anxiety · favorites · mental health · the road

Glitch, pt. 1

Within minutes of turning on to 85N, and only an hour shy of Scottsdale, I see my first saguaros, cactusgalleryhankes04-56a71b853df78cf772925914white flowers peaking their green and fleshy scales; and I see two hell-bent roadrunners pound the dirt with near-invisible legs. I also watch as a jostling hay-truck explodes a tumbleweed with its grill.

Apparently I’m in Arizona.

I was actually welcomed to AZ a number of miles back courtesy of a buckshot greeting sign just outside of Yuma, this right before the Border Patrol agents with their nausea-green cars and loose-leashed dogs quickly unwelcomed me at the checkpoint.

The left-hand turn out of Gila Bend, north toward the 10 junction, provides better welcome. That’s when the landscape takes on a more Arizonan trope, the kind of landscape you’d find properly and agreeably silhouetted on a license plate; the stuff of gas-station postcards. There’s iconic cacti, the craggy and nearer horizons. Yellow-banded Gila Monsters, you imagine, looking to hitch rides in convertible jalopies through the blown-out countryside.

The 8W-85N convergence is where you leave the desert floor and its blankness. It’s where, too, you retreat from the Yuma silo painted with ‘0 sea level’ markersbeet_8610 (and where, too—despite claims to the contrary—the elevation is actually fifty-two feet). By turning left and north, you veer toward the saguaros and the Pre-Cambrian rocks that rim the deserts.

Camelback Mountain couching Scottsdale is made of the same ragged basalt that outskirts Imperial County. It’s of similar geography to the compressed-fault tombstones signaling Vegas; similar, even, to Antarctica, which though covered in ice, bares the same jagged geographical teeth—in bluish regale, but still remarkably parallel in desolation.

It’s lonely out here. The roadrunners must either be running away or toward something.

The mirrored patches ahead of me on the horizon look like some form of black ice, but it’s a trick of the heat. Arizona’s hot, especially for April. The dashboard thermometer flirts with three digits and I should’ve gotten my vehicle tuned prior to leaving San Diego. The idea of breaking down in the desert is a formidable worry especially with the white road fading into white horizon. It’s a long drive and only sometimes does the chaparral turn a different shade of brown. There is a sense of endlessness.

‘Welcome to Arizona.’ This is certainly not my favored state and, I’m arriving in an equally and altogether unfavorable mode, anxious and alone in the car. I’m just trying to make it to Phoenix on time, goddamn the desert in between.phx



My final destination is the Iris Award ceremony—the Oscar gala of bloggers—and though I’ve nominations I’m really proud of in my back pocket, there’s the insufferable Mojave to cross.

In Greek mythology, Iris is the errand-running messenger of the gods and a minor deity. She’s Hera’s handmaiden, classically symbolized by the rainbow. irisIf you make a slip of the tongue, though, say ‘Isis’ instead of ‘Iris’—well—that’s an Egyptian goddess. Her mother’s name is Nut.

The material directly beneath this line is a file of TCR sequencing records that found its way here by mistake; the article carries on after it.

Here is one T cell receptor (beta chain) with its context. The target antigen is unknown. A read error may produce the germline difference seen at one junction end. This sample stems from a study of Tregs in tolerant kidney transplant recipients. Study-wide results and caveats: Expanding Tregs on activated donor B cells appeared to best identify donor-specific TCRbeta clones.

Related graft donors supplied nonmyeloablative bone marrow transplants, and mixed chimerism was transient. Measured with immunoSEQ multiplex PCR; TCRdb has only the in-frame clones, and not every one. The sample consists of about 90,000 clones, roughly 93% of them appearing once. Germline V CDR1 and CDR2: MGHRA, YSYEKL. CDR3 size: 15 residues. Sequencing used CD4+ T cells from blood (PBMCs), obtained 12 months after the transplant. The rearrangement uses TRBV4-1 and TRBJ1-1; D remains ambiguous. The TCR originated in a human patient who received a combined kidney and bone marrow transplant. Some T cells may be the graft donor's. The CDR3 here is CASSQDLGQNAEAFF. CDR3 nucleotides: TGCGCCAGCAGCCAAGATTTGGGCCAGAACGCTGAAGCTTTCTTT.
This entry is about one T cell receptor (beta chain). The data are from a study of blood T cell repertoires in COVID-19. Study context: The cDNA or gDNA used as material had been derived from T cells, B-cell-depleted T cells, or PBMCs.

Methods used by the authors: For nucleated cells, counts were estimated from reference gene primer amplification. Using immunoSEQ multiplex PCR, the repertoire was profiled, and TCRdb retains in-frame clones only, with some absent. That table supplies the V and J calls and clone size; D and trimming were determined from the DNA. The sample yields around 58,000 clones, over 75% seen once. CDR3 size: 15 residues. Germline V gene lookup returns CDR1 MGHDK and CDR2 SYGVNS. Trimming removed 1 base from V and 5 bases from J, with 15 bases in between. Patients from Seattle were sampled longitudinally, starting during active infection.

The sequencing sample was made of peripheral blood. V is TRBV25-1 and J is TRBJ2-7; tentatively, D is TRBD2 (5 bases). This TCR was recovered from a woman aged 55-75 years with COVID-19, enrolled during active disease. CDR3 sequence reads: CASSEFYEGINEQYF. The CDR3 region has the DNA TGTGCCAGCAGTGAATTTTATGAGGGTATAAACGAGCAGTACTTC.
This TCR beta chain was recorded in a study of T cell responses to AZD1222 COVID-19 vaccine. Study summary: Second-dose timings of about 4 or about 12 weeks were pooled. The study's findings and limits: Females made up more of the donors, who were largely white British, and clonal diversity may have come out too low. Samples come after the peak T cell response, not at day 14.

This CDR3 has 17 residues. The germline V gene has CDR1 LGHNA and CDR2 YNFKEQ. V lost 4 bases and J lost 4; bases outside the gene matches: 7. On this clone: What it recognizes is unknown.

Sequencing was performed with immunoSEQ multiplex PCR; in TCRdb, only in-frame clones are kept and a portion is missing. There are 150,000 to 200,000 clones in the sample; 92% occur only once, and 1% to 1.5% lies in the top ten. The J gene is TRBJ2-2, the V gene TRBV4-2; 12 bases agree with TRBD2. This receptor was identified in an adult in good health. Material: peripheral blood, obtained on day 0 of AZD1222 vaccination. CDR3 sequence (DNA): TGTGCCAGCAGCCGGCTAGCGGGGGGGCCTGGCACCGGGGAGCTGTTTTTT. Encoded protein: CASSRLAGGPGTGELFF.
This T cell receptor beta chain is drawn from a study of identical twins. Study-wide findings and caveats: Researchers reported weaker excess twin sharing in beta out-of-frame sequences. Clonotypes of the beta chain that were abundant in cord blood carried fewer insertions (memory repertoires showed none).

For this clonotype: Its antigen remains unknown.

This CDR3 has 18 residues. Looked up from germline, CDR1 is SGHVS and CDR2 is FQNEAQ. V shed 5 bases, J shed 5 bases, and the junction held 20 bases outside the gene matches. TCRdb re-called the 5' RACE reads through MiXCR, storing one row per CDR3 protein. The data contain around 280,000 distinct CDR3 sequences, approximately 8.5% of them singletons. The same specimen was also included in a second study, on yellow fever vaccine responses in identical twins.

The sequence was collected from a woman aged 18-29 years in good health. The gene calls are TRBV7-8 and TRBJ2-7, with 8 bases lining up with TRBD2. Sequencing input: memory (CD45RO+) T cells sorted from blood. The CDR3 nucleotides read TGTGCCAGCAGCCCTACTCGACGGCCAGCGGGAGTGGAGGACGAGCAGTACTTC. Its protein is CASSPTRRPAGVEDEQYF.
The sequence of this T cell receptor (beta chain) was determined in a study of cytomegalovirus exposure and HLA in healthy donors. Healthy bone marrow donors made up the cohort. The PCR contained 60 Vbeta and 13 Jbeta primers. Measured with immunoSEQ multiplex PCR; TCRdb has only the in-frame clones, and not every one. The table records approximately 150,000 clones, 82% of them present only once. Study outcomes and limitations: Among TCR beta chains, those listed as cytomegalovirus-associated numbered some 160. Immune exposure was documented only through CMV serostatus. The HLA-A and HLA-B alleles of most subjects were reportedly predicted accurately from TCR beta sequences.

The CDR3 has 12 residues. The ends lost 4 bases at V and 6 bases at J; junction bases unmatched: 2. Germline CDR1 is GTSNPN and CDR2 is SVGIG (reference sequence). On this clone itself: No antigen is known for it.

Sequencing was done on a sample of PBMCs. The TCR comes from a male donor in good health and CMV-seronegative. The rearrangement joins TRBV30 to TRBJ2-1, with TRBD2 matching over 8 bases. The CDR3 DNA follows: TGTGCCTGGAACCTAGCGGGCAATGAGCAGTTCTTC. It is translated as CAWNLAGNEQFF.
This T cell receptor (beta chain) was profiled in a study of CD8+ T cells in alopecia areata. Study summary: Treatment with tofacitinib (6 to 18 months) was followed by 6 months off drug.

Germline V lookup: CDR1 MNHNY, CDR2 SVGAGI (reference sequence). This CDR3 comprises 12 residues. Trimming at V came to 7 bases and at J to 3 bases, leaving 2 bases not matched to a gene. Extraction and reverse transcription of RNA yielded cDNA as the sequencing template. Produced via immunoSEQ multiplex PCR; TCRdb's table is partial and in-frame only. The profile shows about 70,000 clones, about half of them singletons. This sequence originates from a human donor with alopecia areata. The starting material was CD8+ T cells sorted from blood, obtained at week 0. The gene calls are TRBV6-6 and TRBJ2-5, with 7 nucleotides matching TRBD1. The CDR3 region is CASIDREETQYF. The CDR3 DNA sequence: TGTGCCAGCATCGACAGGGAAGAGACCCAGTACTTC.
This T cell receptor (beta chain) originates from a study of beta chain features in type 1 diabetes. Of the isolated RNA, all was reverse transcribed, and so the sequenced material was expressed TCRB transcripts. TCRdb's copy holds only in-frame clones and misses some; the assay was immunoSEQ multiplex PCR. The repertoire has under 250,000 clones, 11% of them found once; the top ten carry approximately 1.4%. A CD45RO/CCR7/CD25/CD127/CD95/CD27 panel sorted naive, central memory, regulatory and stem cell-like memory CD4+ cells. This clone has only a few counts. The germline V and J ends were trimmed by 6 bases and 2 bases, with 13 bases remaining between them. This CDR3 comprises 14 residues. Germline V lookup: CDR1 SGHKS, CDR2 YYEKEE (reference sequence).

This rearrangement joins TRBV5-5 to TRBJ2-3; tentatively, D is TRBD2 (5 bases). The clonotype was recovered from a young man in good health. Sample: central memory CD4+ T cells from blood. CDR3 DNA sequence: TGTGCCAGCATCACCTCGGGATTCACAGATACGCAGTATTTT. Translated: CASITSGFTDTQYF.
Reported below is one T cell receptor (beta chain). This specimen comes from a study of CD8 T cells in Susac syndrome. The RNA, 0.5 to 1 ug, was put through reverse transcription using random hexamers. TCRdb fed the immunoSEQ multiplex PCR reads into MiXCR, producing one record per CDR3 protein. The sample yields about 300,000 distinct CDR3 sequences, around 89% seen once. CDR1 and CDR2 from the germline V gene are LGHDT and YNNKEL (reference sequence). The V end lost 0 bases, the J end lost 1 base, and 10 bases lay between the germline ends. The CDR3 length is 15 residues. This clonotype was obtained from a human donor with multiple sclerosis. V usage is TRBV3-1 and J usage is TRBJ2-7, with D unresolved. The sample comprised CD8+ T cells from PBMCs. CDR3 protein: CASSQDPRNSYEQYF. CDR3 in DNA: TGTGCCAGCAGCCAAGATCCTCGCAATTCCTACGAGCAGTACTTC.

Nut, nutters.

Iris is the daughter of the sky and the sea as mythology goes. This makes the rainbow appropriate symbol if you choose to consider rainbows, which I don’t this deep into an unpleasant drive. Currently everything is white and colorless; rainbows or oceans out here in the desert should be something out of the question. There is, however, the strange fact of the Salton Sea, the one that’s presently drying and dying, precipitating its own salts south of the 10.

(Take Exit 131. It’s about fifty miles north of the dunes).

The Salton Sea pre-dates Palm Springs as a destination. Both have been advertised as paradisiacal oases in the desert. Why we need parentheses of desolation to isolate and qualify paradise, I don’t know. Maybe paradise is made so only by fact of contrast.salton3

Could also be that you can get Eden-rivaling dates in both Palm Springs and the Salton borderlands, fruits worthy of the first Garden.

Either way, to get away from it all you have to literally get away from it all, in which case there are desert islands, or—as proxy—actual deserts. Water’s only a factor sometimes. Remember that Antarctica is a desert, which, if melted, could quench a considerable thirst. Melting the Mojave wouldn’t result in as much: you’d be left with a great and unnavigable sheet of glass, sand in your mouth and grit in your teeth. Still, paradise exists out here in the parch, unbelievable as it sounds.

Gulls Flying over PelicansUsed to be that thousands of birds—four hundred varieties—visited the Salton Sea during the annual Pacific migration: pelicans and arctic geese, terns and stilt-legged cranes. There were also the Hollywood birds with their as-conspicuous gams, their feather boas, and millimenary plumage. They’d arrive with lecherous and Bryll-creemed escorts at their wing, gleaming hair-do’s fast flattening in the sun. Dean Martin, Frank Sinatra, Sonny Bono, the Marx Brothers.